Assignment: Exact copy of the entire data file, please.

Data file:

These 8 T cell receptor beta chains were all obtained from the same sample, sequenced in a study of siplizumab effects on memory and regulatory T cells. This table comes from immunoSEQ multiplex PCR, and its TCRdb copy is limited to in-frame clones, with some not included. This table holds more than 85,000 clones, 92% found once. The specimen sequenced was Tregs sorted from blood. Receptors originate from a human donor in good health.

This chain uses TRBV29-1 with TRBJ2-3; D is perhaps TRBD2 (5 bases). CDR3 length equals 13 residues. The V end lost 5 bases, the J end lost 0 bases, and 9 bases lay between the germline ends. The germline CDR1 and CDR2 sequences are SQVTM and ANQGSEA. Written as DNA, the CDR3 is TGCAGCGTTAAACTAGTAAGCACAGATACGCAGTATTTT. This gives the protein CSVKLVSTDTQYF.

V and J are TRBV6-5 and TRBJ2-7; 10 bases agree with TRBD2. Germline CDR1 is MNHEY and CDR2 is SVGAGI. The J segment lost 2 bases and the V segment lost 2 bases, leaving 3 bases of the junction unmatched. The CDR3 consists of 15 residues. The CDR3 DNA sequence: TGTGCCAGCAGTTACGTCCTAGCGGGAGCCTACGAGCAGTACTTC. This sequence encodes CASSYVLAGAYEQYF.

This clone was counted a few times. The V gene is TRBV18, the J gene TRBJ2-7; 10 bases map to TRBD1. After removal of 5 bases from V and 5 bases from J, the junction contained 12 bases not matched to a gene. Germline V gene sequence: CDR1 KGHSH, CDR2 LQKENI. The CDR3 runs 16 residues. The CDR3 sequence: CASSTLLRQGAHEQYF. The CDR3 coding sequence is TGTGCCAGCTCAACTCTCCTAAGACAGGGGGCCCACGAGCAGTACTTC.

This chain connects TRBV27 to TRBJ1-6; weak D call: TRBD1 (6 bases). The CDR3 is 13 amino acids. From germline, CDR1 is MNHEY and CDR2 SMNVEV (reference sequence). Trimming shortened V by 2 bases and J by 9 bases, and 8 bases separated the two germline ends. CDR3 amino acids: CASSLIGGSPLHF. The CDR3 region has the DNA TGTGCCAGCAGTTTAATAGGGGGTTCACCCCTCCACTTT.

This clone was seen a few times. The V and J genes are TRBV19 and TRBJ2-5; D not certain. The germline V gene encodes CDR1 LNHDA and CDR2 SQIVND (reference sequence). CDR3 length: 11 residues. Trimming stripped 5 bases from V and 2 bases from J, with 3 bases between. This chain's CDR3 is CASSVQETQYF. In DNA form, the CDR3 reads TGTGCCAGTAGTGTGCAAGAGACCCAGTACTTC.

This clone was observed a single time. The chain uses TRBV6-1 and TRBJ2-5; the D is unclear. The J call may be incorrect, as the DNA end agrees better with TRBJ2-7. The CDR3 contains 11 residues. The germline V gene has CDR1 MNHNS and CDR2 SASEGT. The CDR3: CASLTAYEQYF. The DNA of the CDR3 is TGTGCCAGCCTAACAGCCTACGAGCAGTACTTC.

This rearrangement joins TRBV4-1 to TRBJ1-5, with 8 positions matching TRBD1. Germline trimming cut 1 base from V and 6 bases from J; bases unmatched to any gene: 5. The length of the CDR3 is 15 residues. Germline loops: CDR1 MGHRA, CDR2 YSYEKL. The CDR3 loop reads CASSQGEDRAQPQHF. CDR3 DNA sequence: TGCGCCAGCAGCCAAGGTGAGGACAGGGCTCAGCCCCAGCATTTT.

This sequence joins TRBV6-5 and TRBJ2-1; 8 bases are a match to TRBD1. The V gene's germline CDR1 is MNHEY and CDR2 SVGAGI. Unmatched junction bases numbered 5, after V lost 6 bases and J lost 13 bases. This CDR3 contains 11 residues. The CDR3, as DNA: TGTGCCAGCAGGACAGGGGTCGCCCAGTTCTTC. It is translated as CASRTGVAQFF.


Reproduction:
These 8 T cell receptor beta chains were all obtained from the same sample, sequenced in a study of siplizumab effects on memory and regulatory T cells. This table comes from immunoSEQ multiplex PCR, and its TCRdb copy is limited to in-frame clones, with some not included. This table holds more than 85,000 clones, 92% found once. The specimen sequenced was Tregs sorted from blood. Receptors originate from a human donor in good health.

This chain uses TRBV29-1 with TRBJ2-3; D is perhaps TRBD2 (5 bases). CDR3 length equals 13 residues. The V end lost 5 bases, the J end lost 0 bases, and 9 bases lay between the germline ends. The germline CDR1 and CDR2 sequences are SQVTM and ANQGSEA. Written as DNA, the CDR3 is TGCAGCGTTAAACTAGTAAGCACAGATACGCAGTATTTT. This gives the protein CSVKLVSTDTQYF.

V and J are TRBV6-5 and TRBJ2-7; 10 bases agree with TRBD2. Germline CDR1 is MNHEY and CDR2 is SVGAGI. The J segment lost 2 bases and the V segment lost 2 bases, leaving 3 bases of the junction unmatched. The CDR3 consists of 15 residues. The CDR3 DNA sequence: TGTGCCAGCAGTTACGTCCTAGCGGGAGCCTACGAGCAGTACTTC. This sequence encodes CASSYVLAGAYEQYF.

This clone was counted a few times. The V gene is TRBV18, the J gene TRBJ2-7; 10 bases map to TRBD1. After removal of 5 bases from V and 5 bases from J, the junction contained 12 bases not matched to a gene. Germline V gene sequence: CDR1 KGHSH, CDR2 LQKENI. The CDR3 runs 16 residues. The CDR3 sequence: CASSTLLRQGAHEQYF. The CDR3 coding sequence is TGTGCCAGCTCAACTCTCCTAAGACAGGGGGCCCACGAGCAGTACTTC.

This chain connects TRBV27 to TRBJ1-6; weak D call: TRBD1 (6 bases). The CDR3 is 13 amino acids. From germline, CDR1 is MNHEY and CDR2 SMNVEV (reference sequence). Trimming shortened V by 2 bases and J by 9 bases, and 8 bases separated the two germline ends. CDR3 amino acids: CASSLIGGSPLHF. The CDR3 region has the DNA TGTGCCAGCAGTTTAATAGGGGGTTCACCCCTCCACTTT.

This clone was seen a few times. The V and J genes are TRBV19 and TRBJ2-5; D not certain. The germline V gene encodes CDR1 LNHDA and CDR2 SQIVND (reference sequence). CDR3 length: 11 residues. Trimming stripped 5 bases from V and 2 bases from J, with 3 bases between. This chain's CDR3 is CASSVQETQYF. In DNA form, the CDR3 reads TGTGCCAGTAGTGTGCAAGAGACCCAGTACTTC.

This clone was observed a single time. The chain uses TRBV6-1 and TRBJ2-5; the D is unclear. The J call may be incorrect, as the DNA end agrees better with TRBJ2-7. The CDR3 contains 11 residues. The germline V gene has CDR1 MNHNS and CDR2 SASEGT. The CDR3: CASLTAYEQYF. The DNA of the CDR3 is TGTGCCAGCCTAACAGCCTACGAGCAGTACTTC.

This rearrangement joins TRBV4-1 to TRBJ1-5, with 8 positions matching TRBD1. Germline trimming cut 1 base from V and 6 bases from J; bases unmatched to any gene: 5. The length of the CDR3 is 15 residues. Germline loops: CDR1 MGHRA, CDR2 YSYEKL. The CDR3 loop reads CASSQGEDRAQPQHF. CDR3 DNA sequence: TGCGCCAGCAGCCAAGGTGAGGACAGGGCTCAGCCCCAGCATTTT.

This sequence joins TRBV6-5 and TRBJ2-1; 8 bases are a match to TRBD1. The V gene's germline CDR1 is MNHEY and CDR2 SVGAGI. Unmatched junction bases numbered 5, after V lost 6 bases and J lost 13 bases. This CDR3 contains 11 residues. The CDR3, as DNA: TGTGCCAGCAGGACAGGGGTCGCCCAGTTCTTC. It is translated as CASRTGVAQFF.